Leg Workout Musts

November 24, 2020

Andy Gaustad

Leg workouts are a tough day for anyone. They’re hard, they’re exhausting, they hurt in good ways and sometimes in bad ways. Knees, hips and back hurt occasionally. Most of the time, the pain part is short term. Oftentimes, it’s a lingering ache that we just ignore and keep pushing through. Muscle and joint pain are usually signs of dysfunction somewhere in the kinetic chain. Short and long term overuse, weakness, muscle imbalances, tightness, poor posture, among other issues are reasons behind lingering pain. When “leg day” pops up during the week, many of us experience pain stemming from these dysfunctions.

Not every leg workout is the same, but it should have the same components. Below are exercises and movements that should be incorporated in your leg workout to keep the muscles strong from all directions. Not all need to be incorporated into one workout but maybe spread out over two workouts during the week.

Sit down and stand up. We do this all day long. It’s a basic functional movement and also an athletic move. You don’t need to lift hundreds of pounds (how often will you be lifting hundreds of pounds from a sitting position?) but you should be able to lower yourself and stand up again.

Single-Leg squat
The single-leg squat is a great exercise to complement the double leg squat and it’s a simple movement to do. It helps correct muscular imbalances, improves balance, coordination and requires focus. Single leg movements should be used in every leg workout to help strengthen stabilizers and, oftentimes, neglected muscles.

  1. Place one foot about 2-3 feet in front of a bench.
  2. Put the other toe on the bench behind you.
  3. Bend both knees and shift the hips back so the gluteal muscles absorb most of the body weight.
  4. Once both knees are 90 degrees, push through the heel and come back up. Repeat 10-15 repetitions.

Lateral lunge or Band shuffles
Both of these movements are great because we live in a world where everything we do is in front of us. Being able to move powerfully and quickly in a lateral direction in sports not only reduces the chances of injuries but also makes one’s game more efficient and stronger.

Lateral lunge

  1. Step to the side about three feet
  2. Extend your arms out in front of you and squat down, putting your hips back.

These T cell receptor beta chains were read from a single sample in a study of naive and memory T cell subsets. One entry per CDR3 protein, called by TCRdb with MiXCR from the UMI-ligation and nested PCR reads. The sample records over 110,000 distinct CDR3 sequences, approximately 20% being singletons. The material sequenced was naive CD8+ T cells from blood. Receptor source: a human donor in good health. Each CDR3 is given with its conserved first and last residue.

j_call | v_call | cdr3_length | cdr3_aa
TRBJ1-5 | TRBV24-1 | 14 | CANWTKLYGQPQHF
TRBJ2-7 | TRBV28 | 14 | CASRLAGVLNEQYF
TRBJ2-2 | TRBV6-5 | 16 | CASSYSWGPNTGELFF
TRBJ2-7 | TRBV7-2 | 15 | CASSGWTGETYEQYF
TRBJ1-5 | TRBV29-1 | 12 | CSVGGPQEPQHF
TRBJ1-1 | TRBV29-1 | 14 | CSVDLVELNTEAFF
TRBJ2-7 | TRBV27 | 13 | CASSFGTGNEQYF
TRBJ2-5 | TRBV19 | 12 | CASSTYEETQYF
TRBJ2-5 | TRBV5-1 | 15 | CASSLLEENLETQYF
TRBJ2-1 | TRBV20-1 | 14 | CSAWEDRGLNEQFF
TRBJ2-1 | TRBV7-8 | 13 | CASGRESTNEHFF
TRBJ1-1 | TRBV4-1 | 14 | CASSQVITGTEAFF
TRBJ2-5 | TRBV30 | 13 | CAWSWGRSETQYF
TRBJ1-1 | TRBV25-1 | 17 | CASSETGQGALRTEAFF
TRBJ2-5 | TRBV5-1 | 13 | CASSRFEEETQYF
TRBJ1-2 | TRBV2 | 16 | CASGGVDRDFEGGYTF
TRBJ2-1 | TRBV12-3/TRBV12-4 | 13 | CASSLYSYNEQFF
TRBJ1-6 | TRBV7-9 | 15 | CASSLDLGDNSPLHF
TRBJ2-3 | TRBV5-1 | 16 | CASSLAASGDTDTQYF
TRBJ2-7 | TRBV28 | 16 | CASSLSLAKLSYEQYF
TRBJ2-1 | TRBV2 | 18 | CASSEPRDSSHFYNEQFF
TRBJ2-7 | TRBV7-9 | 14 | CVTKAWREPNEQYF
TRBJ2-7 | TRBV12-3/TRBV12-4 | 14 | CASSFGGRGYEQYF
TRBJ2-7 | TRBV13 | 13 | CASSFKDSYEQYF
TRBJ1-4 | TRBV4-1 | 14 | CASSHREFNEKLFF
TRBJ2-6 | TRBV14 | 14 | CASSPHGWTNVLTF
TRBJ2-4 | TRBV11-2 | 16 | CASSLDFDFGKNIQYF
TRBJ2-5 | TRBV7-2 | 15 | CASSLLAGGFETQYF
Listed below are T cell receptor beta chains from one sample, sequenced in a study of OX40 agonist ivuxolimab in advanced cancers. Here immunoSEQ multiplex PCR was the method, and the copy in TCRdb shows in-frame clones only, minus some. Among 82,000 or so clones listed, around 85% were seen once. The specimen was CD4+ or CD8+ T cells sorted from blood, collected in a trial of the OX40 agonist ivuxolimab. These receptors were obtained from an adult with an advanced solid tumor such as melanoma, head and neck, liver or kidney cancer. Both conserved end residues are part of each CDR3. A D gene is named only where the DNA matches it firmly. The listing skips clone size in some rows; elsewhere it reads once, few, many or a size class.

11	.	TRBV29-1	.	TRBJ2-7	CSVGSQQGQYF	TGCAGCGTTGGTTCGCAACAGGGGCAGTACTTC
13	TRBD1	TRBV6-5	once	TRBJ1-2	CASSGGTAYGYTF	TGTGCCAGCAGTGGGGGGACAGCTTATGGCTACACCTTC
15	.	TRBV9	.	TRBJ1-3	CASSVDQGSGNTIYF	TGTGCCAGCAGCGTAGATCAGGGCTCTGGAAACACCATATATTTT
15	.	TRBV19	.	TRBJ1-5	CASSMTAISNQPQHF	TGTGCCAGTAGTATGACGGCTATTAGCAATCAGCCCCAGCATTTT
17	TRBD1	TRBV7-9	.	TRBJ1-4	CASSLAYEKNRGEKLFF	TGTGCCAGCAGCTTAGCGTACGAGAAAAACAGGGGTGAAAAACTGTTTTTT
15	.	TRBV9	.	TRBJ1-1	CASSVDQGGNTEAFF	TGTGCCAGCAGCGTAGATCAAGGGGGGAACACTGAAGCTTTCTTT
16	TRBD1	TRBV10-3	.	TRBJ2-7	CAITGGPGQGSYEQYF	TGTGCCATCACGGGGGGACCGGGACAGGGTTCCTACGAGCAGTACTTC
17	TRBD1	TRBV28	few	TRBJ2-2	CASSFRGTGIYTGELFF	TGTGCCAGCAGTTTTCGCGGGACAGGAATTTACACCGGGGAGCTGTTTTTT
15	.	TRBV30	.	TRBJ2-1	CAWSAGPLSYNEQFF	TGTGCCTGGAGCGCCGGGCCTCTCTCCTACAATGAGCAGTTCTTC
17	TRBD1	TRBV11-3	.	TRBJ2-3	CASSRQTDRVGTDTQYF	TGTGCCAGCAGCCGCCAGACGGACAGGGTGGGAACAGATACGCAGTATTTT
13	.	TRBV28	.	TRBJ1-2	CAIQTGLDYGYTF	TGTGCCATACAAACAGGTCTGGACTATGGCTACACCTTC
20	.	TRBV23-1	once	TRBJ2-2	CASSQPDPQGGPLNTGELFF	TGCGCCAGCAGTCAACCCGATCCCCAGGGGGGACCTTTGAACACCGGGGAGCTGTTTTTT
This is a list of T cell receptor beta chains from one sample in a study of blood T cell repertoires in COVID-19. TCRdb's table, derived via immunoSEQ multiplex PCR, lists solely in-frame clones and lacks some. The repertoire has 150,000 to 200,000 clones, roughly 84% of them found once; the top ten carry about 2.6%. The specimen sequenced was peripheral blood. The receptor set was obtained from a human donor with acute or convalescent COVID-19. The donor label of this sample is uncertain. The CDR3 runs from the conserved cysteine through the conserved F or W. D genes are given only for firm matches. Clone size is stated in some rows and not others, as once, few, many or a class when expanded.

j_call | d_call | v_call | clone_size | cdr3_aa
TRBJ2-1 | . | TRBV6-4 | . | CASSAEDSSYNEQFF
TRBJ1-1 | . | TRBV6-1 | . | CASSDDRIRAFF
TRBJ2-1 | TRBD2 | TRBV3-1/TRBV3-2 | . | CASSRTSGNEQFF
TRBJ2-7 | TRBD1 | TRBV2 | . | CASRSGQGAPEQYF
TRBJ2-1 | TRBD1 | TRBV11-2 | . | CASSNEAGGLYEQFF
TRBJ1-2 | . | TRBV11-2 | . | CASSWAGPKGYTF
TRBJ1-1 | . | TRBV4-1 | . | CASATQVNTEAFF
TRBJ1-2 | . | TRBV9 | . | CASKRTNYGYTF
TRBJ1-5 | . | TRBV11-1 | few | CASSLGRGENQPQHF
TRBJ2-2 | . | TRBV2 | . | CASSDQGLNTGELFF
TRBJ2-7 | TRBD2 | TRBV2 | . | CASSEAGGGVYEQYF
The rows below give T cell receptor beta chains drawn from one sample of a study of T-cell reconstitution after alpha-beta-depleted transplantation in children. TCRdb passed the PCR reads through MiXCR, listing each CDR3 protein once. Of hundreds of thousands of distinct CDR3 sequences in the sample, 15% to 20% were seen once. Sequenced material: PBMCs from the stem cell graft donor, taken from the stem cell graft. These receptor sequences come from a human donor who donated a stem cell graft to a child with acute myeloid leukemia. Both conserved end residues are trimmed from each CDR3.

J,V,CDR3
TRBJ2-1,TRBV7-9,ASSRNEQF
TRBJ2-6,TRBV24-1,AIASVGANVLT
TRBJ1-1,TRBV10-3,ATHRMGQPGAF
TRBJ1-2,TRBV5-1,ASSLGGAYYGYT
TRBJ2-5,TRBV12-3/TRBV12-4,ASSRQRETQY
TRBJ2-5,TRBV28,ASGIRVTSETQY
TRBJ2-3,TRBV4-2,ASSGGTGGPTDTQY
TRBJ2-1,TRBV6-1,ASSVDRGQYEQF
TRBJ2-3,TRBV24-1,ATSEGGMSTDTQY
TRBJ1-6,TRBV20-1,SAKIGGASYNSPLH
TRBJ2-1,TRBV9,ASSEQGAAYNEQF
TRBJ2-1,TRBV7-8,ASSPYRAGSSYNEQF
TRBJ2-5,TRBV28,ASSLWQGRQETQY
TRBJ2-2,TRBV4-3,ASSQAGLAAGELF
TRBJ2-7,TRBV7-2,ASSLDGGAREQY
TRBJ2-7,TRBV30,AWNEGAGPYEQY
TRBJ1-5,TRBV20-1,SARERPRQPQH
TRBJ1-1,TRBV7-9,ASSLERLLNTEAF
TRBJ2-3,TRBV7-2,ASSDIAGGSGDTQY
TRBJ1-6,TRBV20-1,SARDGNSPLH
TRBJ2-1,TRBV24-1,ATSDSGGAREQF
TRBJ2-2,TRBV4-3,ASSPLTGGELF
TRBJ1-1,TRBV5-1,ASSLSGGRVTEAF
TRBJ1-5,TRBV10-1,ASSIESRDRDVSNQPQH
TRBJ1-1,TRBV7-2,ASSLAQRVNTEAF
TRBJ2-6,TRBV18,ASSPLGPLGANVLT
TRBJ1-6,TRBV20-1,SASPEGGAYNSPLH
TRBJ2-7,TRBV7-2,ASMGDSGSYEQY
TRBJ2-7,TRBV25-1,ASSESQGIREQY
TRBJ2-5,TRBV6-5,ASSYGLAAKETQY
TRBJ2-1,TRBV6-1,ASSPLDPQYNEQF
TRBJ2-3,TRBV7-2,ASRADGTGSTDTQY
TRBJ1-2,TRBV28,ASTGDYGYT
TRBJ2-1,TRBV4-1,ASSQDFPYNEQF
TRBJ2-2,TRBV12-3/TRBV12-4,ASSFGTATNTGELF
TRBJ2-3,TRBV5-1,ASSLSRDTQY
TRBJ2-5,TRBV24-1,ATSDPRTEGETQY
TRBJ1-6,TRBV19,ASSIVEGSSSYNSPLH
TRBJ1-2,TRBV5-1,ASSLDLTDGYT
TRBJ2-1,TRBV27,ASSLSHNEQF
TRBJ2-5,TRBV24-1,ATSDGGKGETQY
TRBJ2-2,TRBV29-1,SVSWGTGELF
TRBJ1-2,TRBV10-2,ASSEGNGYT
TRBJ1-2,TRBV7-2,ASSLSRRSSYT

3. Push off the heel and squeeze your gluteal muscles.

Band shuffles

  1. Place band around ankles
  2. Put your hips back and take steps about a foot apart to one side. Be sure not to take too big or small of a step. I usually tell people to lead with their knees, not foot, so you’re not walking in the “knock knees” position. Knees stay over the feet.
  3. You should feel this in your gluteal muscles

Single-Leg Hip Hinge
How often do you pick something up off the ground? Have you ever picked up something and felt a tweak in your back? The kinetic chain wasn’t firing correctly and the gluteal muscles did not do the work they were supposed to do. This exercise helps strengthen them and correct the imbalance and misfirings.

  1. Make sure your back is straight when lowering to the ground
  2. Using your gluteal muscles from the foot on the floor, squeeze to bring yourself back to standing position.
  3. Start with no weight and gradually increase as you see fit.

Transverse Lunge
Just about every sport has some sort of rotation in it. Swinging a bat, a club, a racquet, kicking, throwing, etc. are some movements we need to be strong in if we want to excel in a sport. Unlike squats which are up and down and lateral lunges which are left to right, the transverse lunge is a movement with a rotational element to it. It stabilizes the core and teaches the body to move in a controlled direction, focusing on balance, stabilization, power, and flexibility, among others.

Hamstring curl
This is a staple in just about every leg workout. Why do we need strong hamstrings?

  1. When they’re weak, they’re usually easier to pull and injure yourself
  2. The quadriceps, thigh muscles, become dominant and tight. This often leads to patellar tendonitis
  3. If they can’t help support the knee, more severe injuries are likely to happen such as ACL tears.
  4. There are many ways to do this. It can be done on the machines, a ball, or TRX.
  5. As you bend your knee, pause and straighten again. You should feel the “burn” behind the legs in the hamstrings.

The key to any workout is balance. You need to workout opposing muscles in different planes of motion to prevent potential injuries. So keep mixing up your program, incorporate the above exercises, and reduce your risk of injuries so you can continue doing the activities you love. If you have any questions, please ask a trainer because we love helping!

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